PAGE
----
Wednesday, March 7, 2012

SCOTUS


I took my son out of school for a day to take a train to Washington, D.C. with me.  With a world class city like DC as your classroom, what's missing one day of school?  We'd been to Washington several times before this (and several after), but always on the weekends.  What I didn't know is that the Supreme Court of the United States (SCOTUS) is open to the public to enter and tour.   


The Supreme Court is located just across the street from the eastern side of the United States Capitol Building, but I don't think nearly as many people visit, perhaps not knowing (or not interested) it is open to the public, just like all other government buildings in Washington.  

Standing at the front door of the Supreme Court looking at the Capitol.  


Like all buildings in Washington, D.C., there is a trade off to get inside. You have to be searched, and the search to enter the Supreme Court is a little more serious than, say, The National Portrait Gallery or the Museum of Natural History.  As it happens, I was carrying a small pocket knife about two inches long.  I was told I would have to throw it away or be denied entry.  I look at it this way:  I can always get another pocket knife, but I may never be able to escort my son into the Supreme Court of the United States.  The knife clunked into the bottom of the trash can as we finished putting our shoes back on and went on our way.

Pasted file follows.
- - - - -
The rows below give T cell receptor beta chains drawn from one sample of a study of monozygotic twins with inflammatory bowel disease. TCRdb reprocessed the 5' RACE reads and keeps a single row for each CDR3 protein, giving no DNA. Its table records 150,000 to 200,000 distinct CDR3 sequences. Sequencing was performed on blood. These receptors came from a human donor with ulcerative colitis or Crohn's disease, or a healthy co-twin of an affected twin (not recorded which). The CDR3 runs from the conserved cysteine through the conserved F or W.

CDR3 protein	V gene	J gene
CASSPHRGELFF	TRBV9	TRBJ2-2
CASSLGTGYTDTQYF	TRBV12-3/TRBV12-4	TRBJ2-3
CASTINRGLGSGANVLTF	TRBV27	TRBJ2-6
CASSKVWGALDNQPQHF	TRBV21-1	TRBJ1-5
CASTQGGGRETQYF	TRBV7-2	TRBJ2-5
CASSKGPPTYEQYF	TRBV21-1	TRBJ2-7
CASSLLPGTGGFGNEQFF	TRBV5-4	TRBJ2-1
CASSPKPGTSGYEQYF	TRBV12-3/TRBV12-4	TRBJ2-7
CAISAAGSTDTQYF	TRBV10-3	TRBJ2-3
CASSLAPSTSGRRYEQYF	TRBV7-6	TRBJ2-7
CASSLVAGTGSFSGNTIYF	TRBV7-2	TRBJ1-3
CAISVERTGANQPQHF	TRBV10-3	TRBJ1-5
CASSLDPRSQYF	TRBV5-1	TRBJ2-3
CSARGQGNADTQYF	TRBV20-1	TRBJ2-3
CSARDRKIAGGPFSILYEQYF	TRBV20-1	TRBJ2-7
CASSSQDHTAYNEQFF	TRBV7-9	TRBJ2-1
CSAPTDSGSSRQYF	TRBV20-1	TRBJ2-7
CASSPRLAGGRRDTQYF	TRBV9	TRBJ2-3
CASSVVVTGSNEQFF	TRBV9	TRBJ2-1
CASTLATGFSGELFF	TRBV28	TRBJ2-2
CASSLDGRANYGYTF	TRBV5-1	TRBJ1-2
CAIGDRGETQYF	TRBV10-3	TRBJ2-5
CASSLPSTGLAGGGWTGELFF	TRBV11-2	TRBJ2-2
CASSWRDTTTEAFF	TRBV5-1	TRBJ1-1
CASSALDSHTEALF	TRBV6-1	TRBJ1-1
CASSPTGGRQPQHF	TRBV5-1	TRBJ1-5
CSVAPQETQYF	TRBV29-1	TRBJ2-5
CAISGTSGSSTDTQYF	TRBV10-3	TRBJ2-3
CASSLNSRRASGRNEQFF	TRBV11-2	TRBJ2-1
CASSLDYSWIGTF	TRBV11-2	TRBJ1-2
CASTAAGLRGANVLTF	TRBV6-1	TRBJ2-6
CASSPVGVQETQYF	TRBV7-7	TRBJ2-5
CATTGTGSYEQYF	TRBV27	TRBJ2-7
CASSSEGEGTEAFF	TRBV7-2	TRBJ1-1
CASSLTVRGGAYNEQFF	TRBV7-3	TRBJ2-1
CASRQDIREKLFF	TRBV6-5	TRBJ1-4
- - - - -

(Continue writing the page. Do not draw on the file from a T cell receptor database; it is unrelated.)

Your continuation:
There isn't really much to see inside the Supreme Court, but on the day we were there an contingent of foreign military officers was being escorted into the courtroom on a guided tour.  When they were inside, the door to the chamber was left open and I took the picture below.   Along the back wall you can see five of the nine judges' chairs.  I learned later photography was not allowed, but it was after I was home and read something abut it online.  Opps!  At any rate, my son was thrilled (as was I) to actually see it up close, and thought the trip was worth missing a day in the classroom for. 




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